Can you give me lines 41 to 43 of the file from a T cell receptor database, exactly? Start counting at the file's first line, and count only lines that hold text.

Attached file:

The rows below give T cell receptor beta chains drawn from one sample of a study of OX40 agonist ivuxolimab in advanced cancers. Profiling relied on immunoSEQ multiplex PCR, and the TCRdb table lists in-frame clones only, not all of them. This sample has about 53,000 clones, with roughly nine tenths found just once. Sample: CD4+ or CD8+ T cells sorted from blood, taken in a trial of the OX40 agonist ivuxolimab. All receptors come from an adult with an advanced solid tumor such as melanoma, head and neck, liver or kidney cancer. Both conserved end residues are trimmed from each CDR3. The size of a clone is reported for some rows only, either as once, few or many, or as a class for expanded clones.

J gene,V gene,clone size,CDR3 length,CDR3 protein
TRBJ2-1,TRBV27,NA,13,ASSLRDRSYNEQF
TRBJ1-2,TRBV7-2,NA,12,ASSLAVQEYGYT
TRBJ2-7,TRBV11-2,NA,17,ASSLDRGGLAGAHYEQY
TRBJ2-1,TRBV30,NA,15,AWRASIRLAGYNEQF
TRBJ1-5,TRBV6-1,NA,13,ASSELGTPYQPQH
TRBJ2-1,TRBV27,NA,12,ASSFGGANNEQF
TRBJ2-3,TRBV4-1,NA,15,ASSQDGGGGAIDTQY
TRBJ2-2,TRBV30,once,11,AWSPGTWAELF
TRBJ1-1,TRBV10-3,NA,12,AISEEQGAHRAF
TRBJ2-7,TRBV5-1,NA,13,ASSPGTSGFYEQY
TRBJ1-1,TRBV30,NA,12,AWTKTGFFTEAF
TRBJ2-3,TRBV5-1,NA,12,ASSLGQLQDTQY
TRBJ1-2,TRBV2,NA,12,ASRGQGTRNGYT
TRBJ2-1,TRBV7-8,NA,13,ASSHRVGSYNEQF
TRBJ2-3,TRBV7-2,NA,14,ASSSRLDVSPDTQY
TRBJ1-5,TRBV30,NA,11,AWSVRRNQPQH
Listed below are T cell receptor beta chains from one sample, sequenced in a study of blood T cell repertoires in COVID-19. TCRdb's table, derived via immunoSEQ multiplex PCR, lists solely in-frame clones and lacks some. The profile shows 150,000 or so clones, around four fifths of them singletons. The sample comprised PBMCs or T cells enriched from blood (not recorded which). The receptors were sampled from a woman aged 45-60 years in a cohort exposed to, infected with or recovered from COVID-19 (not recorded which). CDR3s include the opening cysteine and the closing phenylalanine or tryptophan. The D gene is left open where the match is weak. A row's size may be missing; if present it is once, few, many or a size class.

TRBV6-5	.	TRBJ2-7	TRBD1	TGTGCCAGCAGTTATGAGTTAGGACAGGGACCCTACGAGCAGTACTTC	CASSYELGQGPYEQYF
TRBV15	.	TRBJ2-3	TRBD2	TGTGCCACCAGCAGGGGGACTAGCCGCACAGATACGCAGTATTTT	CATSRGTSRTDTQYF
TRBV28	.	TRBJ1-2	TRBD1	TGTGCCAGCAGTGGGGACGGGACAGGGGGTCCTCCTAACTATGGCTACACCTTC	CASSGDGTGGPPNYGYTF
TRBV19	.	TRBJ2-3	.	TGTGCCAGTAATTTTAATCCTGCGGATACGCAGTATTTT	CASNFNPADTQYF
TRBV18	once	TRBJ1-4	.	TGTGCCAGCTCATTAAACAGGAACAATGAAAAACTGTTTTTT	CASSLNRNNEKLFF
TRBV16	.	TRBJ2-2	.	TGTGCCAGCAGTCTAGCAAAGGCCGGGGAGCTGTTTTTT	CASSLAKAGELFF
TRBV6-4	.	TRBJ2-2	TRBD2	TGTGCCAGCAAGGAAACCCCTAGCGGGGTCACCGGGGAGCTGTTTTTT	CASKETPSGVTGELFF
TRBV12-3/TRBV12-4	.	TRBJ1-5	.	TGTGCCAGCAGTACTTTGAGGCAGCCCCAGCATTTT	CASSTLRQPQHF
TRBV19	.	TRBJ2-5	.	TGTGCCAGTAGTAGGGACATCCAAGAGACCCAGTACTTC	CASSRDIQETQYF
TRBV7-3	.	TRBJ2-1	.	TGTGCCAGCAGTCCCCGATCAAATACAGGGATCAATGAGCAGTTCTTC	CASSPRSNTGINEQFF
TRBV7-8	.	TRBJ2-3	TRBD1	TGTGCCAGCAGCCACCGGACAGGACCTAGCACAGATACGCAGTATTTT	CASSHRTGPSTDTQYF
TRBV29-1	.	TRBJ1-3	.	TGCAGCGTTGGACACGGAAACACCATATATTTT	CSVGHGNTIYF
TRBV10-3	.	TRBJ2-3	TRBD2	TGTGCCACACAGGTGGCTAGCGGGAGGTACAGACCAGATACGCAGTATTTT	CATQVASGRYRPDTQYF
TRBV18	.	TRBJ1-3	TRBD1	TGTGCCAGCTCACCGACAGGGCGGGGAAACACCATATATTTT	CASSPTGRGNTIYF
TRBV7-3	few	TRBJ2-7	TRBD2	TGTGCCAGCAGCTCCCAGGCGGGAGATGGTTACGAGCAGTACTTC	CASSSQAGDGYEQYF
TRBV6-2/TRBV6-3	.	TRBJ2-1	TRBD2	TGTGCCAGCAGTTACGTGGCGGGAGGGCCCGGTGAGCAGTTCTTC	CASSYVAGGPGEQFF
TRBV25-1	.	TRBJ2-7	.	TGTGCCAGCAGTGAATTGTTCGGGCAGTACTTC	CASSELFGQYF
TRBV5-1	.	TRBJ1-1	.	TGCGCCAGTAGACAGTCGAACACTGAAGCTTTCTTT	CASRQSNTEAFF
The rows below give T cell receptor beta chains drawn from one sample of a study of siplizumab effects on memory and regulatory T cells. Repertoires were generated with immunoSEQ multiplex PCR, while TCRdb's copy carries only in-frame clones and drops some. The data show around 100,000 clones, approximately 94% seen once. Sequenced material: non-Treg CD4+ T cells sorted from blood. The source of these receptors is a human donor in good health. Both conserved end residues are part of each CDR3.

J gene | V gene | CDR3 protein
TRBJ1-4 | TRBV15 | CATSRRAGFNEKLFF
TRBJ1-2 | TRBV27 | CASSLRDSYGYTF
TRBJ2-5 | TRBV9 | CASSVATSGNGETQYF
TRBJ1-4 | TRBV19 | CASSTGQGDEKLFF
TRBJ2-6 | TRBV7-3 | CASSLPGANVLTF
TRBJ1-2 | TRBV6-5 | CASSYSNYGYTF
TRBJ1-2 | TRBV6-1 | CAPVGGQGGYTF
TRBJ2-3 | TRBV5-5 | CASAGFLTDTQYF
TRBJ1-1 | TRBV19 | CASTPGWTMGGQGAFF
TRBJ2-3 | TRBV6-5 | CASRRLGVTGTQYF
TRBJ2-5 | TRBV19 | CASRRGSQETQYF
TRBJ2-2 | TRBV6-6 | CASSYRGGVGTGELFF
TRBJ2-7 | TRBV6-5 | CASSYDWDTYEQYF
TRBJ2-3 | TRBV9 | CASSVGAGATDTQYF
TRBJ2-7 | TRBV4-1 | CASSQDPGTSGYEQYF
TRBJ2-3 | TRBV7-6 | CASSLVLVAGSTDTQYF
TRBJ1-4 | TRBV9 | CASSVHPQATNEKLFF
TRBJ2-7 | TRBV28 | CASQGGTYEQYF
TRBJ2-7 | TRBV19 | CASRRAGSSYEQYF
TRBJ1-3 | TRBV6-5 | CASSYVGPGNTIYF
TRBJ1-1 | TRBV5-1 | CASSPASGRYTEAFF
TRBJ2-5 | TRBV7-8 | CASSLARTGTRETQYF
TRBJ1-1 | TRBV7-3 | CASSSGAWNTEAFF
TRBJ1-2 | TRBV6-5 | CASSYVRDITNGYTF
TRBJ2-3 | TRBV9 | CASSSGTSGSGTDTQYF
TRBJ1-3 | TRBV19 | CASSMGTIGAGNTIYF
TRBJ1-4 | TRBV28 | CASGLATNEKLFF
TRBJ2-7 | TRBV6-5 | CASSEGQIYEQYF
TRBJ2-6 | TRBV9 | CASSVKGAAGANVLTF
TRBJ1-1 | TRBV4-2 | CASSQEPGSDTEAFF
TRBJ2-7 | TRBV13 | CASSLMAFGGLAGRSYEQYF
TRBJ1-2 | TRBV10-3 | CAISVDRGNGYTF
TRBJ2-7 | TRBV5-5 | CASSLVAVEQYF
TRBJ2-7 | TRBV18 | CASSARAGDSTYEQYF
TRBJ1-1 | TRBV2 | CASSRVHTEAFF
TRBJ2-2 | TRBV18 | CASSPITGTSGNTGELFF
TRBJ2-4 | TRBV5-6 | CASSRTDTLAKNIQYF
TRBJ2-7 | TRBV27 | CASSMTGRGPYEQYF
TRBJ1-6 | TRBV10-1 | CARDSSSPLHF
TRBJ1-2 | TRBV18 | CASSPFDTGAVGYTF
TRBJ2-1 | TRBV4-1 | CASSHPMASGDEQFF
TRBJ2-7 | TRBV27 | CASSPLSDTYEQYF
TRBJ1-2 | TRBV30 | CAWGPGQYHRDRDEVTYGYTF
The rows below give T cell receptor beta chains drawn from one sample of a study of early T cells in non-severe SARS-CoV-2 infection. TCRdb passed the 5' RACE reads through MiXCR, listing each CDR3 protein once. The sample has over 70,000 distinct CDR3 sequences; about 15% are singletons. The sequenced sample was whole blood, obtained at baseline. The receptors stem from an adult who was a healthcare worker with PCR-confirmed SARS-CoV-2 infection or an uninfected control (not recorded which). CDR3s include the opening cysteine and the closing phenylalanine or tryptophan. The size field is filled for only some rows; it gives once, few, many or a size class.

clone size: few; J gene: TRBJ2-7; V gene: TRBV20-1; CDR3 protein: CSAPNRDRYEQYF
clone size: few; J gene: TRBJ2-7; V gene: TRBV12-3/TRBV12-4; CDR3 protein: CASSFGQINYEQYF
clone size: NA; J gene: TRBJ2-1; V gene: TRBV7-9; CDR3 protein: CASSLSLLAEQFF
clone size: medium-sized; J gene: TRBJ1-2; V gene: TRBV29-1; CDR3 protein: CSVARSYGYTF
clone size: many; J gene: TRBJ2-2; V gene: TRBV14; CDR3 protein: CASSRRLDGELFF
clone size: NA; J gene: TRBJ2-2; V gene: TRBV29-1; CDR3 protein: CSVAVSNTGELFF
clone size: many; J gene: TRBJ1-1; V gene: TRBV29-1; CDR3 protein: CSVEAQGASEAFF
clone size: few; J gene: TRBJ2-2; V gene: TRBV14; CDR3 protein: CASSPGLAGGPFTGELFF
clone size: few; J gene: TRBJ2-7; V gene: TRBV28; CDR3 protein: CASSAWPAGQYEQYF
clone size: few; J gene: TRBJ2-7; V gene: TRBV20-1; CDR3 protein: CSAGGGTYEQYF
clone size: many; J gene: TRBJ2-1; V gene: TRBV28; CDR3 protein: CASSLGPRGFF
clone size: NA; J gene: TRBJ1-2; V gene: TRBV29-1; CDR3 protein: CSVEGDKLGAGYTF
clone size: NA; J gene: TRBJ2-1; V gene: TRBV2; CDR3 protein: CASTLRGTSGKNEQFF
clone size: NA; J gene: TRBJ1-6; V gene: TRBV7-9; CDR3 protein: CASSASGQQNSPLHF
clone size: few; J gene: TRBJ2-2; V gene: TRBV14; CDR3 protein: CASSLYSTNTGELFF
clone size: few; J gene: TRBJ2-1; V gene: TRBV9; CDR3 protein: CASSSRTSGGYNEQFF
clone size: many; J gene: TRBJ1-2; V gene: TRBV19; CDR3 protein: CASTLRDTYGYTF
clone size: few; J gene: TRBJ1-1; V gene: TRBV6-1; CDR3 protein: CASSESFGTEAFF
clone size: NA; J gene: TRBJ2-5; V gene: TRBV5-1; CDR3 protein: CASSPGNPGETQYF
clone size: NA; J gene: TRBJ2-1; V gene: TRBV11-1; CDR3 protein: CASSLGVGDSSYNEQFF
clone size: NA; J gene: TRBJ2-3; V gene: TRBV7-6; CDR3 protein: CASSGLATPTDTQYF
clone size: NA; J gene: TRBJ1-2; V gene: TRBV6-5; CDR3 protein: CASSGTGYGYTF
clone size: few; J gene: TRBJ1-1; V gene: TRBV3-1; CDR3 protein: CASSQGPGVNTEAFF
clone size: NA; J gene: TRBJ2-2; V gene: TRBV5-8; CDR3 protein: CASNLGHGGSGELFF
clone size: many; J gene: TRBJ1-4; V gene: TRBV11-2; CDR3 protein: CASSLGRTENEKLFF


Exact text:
TRBJ1-2 | TRBV27 | CASSLRDSYGYTF
TRBJ2-5 | TRBV9 | CASSVATSGNGETQYF
TRBJ1-4 | TRBV19 | CASSTGQGDEKLFF